John A's Comments

In the 1980s I used to get a coffee soda in Massachusetts, I think made in New Hampshire - no milk. a bit less sugar than Coke. But then it vanished from the shelves. o
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There may have been an effect on weather (not climate, as we are repeatedly scolded), though I think it more likely the water condensation forming "particulates" around which clouds could form than CO2. After the US Civil War it was noted that many battles were rained on, or rain closely followed, which led to a small [scam] industry firing cannon in attempts to start rain. Later, cloud "seeding" by planes dumping various substances (yes, including CO2 in the form of "dry" ice) was tried.
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Follow the script...

If the front-line rep would transfer me to actual support when I insist on it I might not mind, since the script is [usually] based on real-life experience.

I recall an incident from years (OK, decades) ago about connecting a modem: three computer company reps, a telephone rep, several of our company people (OK, accountants faced with a computer who had never seen one before) wondering why it was not working for over an hour before someone (a "field engineer" called in by the computer company) noticed (in roughly forty seconds) that while it was connected to the computer its power cord was not plugged into the wall. So yes, iit does happen.
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In comments elsewhere, several pointed out how useful CapsLock was for acronyms, and that they used it all the time. Mostly military, sprinkling of others.

But as long as there is a software function, assignable to another key or keys (eg F1 or alt-F1) for those few, tough - the other ninety percent of us will not miss it.
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Eating bark and you leave out Cinnamon?

And how about just plain sawdust, which was used during WWII in some places (eg Paris - French cuisine can make lots of things palatable) for making bread?
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Brandon: “Mankind is on the brink of destroying itself! The only hope for the human race is to hurl it back to its primitive dawn, to start all over again.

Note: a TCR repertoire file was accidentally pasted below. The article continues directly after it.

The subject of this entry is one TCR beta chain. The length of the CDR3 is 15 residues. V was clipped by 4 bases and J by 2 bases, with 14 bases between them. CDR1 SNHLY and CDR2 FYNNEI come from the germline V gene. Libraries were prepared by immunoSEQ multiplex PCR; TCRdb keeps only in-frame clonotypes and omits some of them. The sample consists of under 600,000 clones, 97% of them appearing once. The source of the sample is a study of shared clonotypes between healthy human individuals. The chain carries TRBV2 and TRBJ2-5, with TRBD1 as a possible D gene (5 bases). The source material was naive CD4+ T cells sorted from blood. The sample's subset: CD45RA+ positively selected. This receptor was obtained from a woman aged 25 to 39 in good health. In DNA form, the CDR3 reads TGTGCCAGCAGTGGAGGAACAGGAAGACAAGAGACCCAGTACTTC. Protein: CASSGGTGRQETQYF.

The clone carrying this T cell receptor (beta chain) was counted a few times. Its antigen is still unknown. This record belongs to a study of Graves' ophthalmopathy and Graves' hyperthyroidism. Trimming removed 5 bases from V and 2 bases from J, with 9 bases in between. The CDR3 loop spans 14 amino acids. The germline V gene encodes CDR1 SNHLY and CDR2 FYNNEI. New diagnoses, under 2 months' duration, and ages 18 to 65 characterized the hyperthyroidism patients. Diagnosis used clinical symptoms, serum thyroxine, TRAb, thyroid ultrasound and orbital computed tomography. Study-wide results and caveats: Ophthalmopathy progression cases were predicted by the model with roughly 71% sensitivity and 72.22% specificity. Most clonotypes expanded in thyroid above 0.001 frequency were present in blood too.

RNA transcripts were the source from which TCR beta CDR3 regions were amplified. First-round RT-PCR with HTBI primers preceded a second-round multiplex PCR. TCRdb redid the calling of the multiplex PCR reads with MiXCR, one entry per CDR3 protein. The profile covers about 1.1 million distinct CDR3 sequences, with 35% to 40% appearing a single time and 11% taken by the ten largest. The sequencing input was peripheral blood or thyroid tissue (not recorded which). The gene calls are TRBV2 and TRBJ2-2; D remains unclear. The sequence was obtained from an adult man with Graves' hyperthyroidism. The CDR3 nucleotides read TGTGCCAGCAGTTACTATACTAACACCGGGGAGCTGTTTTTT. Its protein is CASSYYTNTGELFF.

I know of a few people who believe this...
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Alphonse Bertillon developed and standardised the method - or collection of methods, some still in use - in the late Bibteenth century. So yes, Holmes (ie Doyle) was familiar with using the ear as ID.
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"Weird" is a weir that has caught a d.

It is not bad, of itself: does noone remember the film "Weird Science?"

But as to the post, I thought it was weird in its approach.
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I think this is a good demonstration of a phenomenon that has been showing up in TV crime shows for a couple of years - "flashover?" - though in that case it is addition of fuel (oxygen) rather than both that and more heat.
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Balderdash. Codswallo.

As Joanie pointed out early on, this was a mud/sand bar. And yes, India and Pakistan dispute - because their boundary was stupidly based on the river channel, which has (as they do) shifted.

Want a description of the phenomenpn? Perhaps Mark Twain's LIfe on the Mississipee would do. When he worked as a riverboat pilot "islands" changed daily, and a pilot had to be careful even some were fairly predictable.
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Yes, the data was, well, manipulated. Or would have been if the reported study actually existed...
"Although The Sunday Times claimed a 10 per cent drop in heart attacks, nowhere in the 500 word article was a source mentioned and no one was quoted giving this figure. The ‘study’ the newspaper referred to does not exist, and the anti-smoking pressure group Action on Smoking and Health (ASH) – not renowned for downplaying the risks of passive smoking – went to the unusual lengths of posting a notice on its website the following day to point out that ‘the figures reported in The Sunday Times yesterday (and now circulating elsewhere) are not based on any research conducted to date’"

Several other studies showing supposed benefits are listed - and debunked - in the article in Spiked.

There may have been an effect, but not to the extent this supposed "study" purported to find. More likely so small as to be "statistically insignificant."
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Profile for John A

  • Member Since 2012/08/04



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